Quite by accident, Sarah King has fallen in love. But this love is forbidden, and could cost her everything she holds dear.
Tucked into the majesty of Pennsylvania’s Allegheny Mountains is a garden Sarah King has been nurturing for years. She never feels more alive than when she is alone with her thoughts and her Creator among the delicate rows of plants. But then duty calls her away from her beloved garden and into a world she knows little about.
Grant Williams, a handsome young veterinarian, has left the city to open a rural practice among the Amish. Within minutes of meeting shy but feisty Sarah King, he is captivated by her.
As their feelings grow for one another, Sarah insists they can never be together. Marrying Grant would mean being uprooted from her home, her family, and her community. Throughout the cold Pennsylvania winter, with her garden tucked away until spring, Sarah begins crafting a quilt that illustrates her pain. Can anything lasting blossom from a love that’s forbidden?
Sarah buries her shyness in her garden, nurturing her plants with her God-given gift and love of the land. But when her sister marries and leaves the family farm, Sarah has to step into her shoes and tend the vegetable stall. Initially scared at the prospect of having to deal with people - especially Englishers! - on a regular basis, Sarah soon finds that she's enjoying herself. Especially since Grant Williams, the local English vet and her new neighbour, continually visits the stall and becomes a close friend. It begins to feel like Grant has always been part of her life, and as Sarah spends many hours helping him plant a vegetable garden she realises that what she feels for Grant is more than she's ever felt for any Amish boy. But where can their relationship go? Sarah could never leave her community. Could Grant ever give up his sports car and join the Amish world?
Kelly really grasps the essence of the Amish way of life in this simple love story. I felt like I was working with Sarah in her garden and walking beside her and Grant in the forest. There was a true sense of peace, despite the dramas occurring in the lives of the characters. And I really got the impression that the Amish were welcoming, loving people. While some novels choose to focus on shunnings and people who find themselves pitted against the Elders in their community, this portrayal was entirely different. I loved the way in which the Amish welcomed Grant with open arms when he expressed his desire to become a vet for their community. And they freely accepted his help in emergencies, allowing him to drive them to the hospital or a friend's house if needed. This was very different to other novels where the Amish avoid anyone English at all costs.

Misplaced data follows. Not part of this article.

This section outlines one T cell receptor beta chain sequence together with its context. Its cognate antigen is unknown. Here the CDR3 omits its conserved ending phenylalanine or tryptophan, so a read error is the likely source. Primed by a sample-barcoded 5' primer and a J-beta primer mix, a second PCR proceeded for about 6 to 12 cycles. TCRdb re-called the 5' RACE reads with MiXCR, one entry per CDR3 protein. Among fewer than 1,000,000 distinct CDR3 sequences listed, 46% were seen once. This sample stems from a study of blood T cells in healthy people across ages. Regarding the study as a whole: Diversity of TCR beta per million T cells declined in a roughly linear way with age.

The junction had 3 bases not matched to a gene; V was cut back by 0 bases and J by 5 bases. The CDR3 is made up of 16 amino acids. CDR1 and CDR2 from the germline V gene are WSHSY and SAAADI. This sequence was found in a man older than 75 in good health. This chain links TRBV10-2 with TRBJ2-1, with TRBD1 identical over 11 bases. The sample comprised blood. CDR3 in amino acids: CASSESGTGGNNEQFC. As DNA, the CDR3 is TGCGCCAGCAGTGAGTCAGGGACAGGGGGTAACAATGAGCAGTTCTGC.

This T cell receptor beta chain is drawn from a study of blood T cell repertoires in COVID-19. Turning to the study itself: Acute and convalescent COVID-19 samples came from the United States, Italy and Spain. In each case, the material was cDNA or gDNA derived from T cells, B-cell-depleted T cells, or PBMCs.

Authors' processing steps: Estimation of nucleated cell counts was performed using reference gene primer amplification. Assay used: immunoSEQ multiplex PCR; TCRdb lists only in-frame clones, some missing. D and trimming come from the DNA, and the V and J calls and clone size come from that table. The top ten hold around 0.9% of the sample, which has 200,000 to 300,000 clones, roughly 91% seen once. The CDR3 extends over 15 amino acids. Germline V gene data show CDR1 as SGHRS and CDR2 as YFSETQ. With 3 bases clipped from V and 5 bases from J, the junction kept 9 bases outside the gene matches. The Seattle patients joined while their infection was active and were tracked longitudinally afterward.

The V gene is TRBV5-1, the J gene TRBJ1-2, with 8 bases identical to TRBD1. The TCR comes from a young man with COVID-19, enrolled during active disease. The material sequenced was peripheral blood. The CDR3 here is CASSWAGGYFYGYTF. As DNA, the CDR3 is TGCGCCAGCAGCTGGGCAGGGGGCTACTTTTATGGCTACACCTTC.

Sarah and Grant's story isn't terribly complicated. A girl falls for a boy that she cannot be with because of societal differences, yet both yearn to be together. Sarah's parents were surprisingly accepting of their daughter's developing relationship to an outsider, and while they discouraged her they didn't actively try to stop them being together. They could have banned her from seeing him, but they let her make her own choices. And while Sarah does have another love-interest, her best friend Jacob, it is clear that Grant is the only man that she's interested in. I appreciated that Kelly showed not only the blossoming friendship between Sarah and Grant, but also their attraction to each other and the physical aspect of their relationship. While the emotional and spiritual foundations of any relationship are always the most important, a lot of authors forget about attraction and even simple hugs and kisses. I'm sure that any reader will agree that the kisses shared between Sarah and Grant were not lustful, but emphasised their love for each other and their desire to be together.
My only minor complaints about this book would have to be that Grant initially appeared to be far too forward in his flirtations, and that the situation with the Fisher farm was resolved a little too easily. Grant is, in my eyes, clearly flirting with Sarah from their first meeting at the vegetable stand. Something just didn't sit right with this, and it made me a little wary of him to begin with. I wouldn't have minded if their relationship had built up to flirtations, but it seemed a little odd to behave in such a forward manner from the start. I did warm up to him, but this niggled me for a while. As for the Fisher farm and the mystery surrounding that, all the problems were resolved in a couple of pages near the end of the novel and it just seemed a bit too fast and too easy.
I thoroughly enjoyed this story and became so involved in the lives of the characters that I even shed a tear or two over their struggles! Kelly Long is definitely an author to keep your eye on if you're interested in Amish fiction. Not only does she understand her subject inside and out, she creates characters that you'll wish you never have to say goodbye to. 9/10